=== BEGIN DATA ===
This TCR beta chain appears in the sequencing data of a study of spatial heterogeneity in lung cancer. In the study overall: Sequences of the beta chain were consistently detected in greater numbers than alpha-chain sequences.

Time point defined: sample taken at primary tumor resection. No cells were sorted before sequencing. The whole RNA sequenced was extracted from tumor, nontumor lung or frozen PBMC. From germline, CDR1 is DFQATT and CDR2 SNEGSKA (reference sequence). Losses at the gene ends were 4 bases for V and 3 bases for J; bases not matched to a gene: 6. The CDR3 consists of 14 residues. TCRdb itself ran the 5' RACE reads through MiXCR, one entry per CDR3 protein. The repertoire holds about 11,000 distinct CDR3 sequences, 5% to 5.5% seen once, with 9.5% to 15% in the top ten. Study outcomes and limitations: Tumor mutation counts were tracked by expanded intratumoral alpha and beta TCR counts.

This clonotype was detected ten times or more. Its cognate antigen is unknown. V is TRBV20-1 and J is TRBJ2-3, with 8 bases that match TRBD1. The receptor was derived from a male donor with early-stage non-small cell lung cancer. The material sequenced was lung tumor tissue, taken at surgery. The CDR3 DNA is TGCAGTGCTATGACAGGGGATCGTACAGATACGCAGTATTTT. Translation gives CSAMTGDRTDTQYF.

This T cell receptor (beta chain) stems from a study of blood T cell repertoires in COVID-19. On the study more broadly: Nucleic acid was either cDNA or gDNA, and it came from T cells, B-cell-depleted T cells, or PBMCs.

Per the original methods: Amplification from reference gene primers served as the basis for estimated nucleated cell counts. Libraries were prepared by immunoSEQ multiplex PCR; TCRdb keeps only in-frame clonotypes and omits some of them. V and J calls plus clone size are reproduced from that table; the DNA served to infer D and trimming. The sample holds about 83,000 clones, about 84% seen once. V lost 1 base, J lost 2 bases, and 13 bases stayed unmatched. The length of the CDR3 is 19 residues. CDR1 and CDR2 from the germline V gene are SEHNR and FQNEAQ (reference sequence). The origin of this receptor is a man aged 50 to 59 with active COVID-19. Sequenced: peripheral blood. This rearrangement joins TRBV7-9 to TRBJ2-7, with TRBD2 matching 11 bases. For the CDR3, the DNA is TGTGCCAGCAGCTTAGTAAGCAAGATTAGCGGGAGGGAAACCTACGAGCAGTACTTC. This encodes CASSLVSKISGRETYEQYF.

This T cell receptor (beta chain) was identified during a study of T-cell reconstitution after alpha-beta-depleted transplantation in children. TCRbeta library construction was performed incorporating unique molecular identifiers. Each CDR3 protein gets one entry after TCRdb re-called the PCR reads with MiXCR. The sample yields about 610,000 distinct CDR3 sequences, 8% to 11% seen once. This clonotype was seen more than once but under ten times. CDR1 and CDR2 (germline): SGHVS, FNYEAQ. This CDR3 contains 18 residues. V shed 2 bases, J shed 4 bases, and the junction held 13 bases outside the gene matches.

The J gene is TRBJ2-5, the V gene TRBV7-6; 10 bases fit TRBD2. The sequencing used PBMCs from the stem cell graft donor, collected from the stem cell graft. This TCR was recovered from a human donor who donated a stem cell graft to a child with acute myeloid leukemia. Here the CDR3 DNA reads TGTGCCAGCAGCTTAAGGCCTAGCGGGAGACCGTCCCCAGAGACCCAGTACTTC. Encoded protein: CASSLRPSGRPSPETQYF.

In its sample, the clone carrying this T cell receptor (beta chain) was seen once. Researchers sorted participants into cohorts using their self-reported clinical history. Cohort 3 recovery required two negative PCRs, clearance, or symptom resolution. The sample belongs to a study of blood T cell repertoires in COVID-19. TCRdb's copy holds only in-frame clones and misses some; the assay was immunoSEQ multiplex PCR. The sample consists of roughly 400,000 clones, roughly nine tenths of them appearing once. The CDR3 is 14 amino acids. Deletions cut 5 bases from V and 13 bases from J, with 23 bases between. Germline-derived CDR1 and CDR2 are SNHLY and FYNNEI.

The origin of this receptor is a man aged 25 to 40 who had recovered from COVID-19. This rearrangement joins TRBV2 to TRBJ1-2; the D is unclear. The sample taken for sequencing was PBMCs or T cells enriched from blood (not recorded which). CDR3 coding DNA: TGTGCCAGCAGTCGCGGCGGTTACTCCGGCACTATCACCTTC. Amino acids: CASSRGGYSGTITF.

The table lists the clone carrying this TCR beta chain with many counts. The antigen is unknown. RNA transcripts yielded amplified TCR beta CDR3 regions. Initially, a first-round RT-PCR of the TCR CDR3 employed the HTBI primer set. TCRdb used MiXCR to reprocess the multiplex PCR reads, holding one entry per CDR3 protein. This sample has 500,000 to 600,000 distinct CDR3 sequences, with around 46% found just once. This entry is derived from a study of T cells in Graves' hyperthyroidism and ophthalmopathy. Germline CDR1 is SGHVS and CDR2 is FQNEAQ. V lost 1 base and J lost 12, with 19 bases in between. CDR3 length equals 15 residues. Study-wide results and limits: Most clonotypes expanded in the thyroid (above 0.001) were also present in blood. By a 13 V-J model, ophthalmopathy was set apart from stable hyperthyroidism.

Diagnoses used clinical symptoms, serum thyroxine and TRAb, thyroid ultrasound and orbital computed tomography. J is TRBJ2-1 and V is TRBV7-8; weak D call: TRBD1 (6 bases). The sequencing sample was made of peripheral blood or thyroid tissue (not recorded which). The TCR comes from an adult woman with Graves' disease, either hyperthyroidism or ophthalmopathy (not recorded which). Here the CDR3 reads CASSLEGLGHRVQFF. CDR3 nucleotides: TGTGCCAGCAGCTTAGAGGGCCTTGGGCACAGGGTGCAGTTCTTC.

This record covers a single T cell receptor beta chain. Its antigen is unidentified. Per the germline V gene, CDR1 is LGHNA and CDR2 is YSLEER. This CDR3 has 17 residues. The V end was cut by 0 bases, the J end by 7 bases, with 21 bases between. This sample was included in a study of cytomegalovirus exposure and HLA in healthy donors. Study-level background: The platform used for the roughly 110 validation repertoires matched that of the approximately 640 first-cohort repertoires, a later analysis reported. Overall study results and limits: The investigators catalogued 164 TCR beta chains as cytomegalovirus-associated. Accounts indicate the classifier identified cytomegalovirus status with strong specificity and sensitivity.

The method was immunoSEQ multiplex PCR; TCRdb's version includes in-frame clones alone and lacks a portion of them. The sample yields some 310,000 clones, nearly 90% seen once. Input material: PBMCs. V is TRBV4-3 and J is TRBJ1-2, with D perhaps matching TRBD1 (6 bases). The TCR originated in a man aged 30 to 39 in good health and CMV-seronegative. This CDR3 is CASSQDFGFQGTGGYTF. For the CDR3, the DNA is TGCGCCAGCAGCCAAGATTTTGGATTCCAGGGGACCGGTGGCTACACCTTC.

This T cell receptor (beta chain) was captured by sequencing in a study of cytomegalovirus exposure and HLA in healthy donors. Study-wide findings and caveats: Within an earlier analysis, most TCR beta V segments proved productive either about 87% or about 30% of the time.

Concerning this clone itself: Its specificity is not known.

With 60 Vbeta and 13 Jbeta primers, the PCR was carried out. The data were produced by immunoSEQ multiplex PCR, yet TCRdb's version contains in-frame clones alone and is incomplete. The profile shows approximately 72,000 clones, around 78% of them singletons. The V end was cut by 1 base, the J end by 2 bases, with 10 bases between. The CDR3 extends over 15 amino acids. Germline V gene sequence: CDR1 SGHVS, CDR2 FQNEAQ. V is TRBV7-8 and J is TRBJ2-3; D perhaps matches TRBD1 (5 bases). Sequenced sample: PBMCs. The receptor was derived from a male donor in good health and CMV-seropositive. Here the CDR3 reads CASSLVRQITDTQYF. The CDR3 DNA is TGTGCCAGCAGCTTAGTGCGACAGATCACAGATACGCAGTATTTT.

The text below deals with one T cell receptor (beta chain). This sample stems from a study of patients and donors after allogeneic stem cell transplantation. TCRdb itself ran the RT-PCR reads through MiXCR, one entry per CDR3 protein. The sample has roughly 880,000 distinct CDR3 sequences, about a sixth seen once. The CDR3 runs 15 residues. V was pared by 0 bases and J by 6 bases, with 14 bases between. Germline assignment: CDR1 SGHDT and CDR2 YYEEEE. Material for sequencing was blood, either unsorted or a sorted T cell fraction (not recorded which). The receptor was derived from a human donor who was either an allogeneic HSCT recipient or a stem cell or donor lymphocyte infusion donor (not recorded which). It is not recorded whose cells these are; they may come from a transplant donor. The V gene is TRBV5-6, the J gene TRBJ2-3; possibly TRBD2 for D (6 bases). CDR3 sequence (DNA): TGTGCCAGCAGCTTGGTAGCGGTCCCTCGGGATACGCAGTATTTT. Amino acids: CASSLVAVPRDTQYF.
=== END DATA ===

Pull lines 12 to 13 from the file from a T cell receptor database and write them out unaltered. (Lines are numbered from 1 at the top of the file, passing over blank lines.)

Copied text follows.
This record covers a single T cell receptor beta chain. Its antigen is unidentified. Per the germline V gene, CDR1 is LGHNA and CDR2 is YSLEER. This CDR3 has 17 residues. The V end was cut by 0 bases, the J end by 7 bases, with 21 bases between. This sample was included in a study of cytomegalovirus exposure and HLA in healthy donors. Study-level background: The platform used for the roughly 110 validation repertoires matched that of the approximately 640 first-cohort repertoires, a later analysis reported. Overall study results and limits: The investigators catalogued 164 TCR beta chains as cytomegalovirus-associated. Accounts indicate the classifier identified cytomegalovirus status with strong specificity and sensitivity.

The method was immunoSEQ multiplex PCR; TCRdb's version includes in-frame clones alone and lacks a portion of them. The sample yields some 310,000 clones, nearly 90% seen once. Input material: PBMCs. V is TRBV4-3 and J is TRBJ1-2, with D perhaps matching TRBD1 (6 bases). The TCR originated in a man aged 30 to 39 in good health and CMV-seronegative. This CDR3 is CASSQDFGFQGTGGYTF. For the CDR3, the DNA is TGCGCCAGCAGCCAAGATTTTGGATTCCAGGGGACCGGTGGCTACACCTTC.